What is a Parkinson’s choir and how is it different from other choirs?
Based on our recent research, the choir is specialized to focus specifically on improving vocal quality, facial expressiveness and emotion perception. It’s been found that people with Parkinson’s disease tend to have some difficulty producing facial expressions, even though the person is feeling all of their usual emotions on the inside. Sometimes this makes it difficult to communicate emotions to other people, and family members and friends can also sometimes be affected because they may have difficulty reading how the person is feeling at certain times.
The Parkinson’s choir involves singing both happy/upbeat songs and sad/slower songs while mirroring the choir director’s expressions for each of those emotions. Our previous research has shown that this mirroring activity helps people with Parkinson’s improve their facial expressiveness, vocal strength and emotional understanding.
Do I have to be a good singer?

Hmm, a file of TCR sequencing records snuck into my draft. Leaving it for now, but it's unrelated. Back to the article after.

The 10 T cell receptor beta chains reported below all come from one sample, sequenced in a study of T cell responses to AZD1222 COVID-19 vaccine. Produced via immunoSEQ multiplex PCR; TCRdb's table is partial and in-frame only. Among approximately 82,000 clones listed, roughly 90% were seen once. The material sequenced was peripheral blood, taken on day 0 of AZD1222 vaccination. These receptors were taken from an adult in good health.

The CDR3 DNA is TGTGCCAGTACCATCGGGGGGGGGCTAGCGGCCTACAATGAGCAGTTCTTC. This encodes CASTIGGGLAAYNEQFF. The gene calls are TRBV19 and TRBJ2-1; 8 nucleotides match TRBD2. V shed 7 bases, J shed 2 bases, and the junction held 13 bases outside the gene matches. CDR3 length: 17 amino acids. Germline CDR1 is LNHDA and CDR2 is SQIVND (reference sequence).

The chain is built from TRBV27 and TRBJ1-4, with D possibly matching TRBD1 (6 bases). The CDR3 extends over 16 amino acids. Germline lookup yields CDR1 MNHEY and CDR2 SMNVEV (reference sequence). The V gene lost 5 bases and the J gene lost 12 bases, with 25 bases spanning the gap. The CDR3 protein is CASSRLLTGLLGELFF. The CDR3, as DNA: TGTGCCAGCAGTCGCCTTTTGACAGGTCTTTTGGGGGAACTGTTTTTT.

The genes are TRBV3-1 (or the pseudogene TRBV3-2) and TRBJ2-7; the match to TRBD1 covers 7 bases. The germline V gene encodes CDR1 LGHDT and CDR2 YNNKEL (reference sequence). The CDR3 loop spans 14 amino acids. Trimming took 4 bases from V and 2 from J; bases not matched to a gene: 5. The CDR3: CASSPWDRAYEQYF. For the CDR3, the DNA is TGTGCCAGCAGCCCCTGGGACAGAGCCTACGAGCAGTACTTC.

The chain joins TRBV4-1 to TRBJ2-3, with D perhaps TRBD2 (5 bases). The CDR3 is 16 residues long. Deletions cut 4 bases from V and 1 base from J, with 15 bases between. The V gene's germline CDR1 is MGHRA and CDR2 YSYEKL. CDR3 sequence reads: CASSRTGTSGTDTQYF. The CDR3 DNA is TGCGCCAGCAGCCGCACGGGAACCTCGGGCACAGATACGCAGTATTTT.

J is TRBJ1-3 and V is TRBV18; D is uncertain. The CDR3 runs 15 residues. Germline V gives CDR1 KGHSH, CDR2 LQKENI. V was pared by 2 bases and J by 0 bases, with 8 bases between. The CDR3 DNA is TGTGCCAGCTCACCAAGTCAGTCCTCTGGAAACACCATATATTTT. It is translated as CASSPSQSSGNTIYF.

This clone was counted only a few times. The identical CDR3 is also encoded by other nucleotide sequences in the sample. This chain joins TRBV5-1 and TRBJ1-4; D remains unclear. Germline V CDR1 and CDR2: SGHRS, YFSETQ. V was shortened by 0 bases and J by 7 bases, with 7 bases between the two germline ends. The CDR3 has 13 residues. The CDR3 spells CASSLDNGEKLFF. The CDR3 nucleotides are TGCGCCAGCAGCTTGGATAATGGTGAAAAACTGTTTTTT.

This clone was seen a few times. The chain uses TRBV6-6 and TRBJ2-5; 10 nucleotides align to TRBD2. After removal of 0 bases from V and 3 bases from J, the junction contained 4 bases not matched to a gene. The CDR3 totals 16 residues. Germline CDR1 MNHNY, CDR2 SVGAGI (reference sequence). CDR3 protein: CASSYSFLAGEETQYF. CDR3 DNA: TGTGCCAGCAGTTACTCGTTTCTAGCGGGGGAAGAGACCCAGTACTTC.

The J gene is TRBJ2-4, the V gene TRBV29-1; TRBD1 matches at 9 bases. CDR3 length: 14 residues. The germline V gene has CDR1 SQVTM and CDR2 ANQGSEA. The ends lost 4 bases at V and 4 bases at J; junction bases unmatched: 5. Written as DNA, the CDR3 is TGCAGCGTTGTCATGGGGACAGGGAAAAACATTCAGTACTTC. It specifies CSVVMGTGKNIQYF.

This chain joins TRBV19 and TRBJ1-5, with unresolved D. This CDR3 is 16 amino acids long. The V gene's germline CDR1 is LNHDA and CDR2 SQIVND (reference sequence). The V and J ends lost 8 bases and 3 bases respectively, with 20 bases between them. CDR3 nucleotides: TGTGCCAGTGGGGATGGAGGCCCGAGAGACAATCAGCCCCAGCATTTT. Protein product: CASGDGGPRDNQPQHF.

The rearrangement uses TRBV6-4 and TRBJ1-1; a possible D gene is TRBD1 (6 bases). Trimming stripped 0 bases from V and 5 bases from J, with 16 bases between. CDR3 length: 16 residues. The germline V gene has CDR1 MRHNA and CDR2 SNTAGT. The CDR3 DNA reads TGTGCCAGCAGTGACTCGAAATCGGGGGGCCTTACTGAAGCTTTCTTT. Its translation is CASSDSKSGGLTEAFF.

Absolutely not! The choir is simply open to anybody with Parkinson’s disease who would like to sing in a choir and is interested in the benefits it may bring. A lot of members express these concern about being able to sing the first time around, but the choir ends up sounding fantastic! The main focus is on expressing the emotions of the song while singing, as this is what our research suggests will help strengthen all the muscles and brain connections that are needed for producing facial and vocal expressions, and to help understand other people’s emotions. The choir is intended to be a laid-back, enjoyable experience, but it’s quite likely you will come out of it a better singer, too!
What songs are sung?
We know it’s important to sing something you enjoy, that’s why choir directors love to hear your feedback about the kind of music that you like. They select both upbeat and slower songs that work well with expressing emotion and are also the most enjoyable for members to sing.
Can I participate in research at Ryerson University?
We are not currently running any studies involving a Parkinson’s disease choir.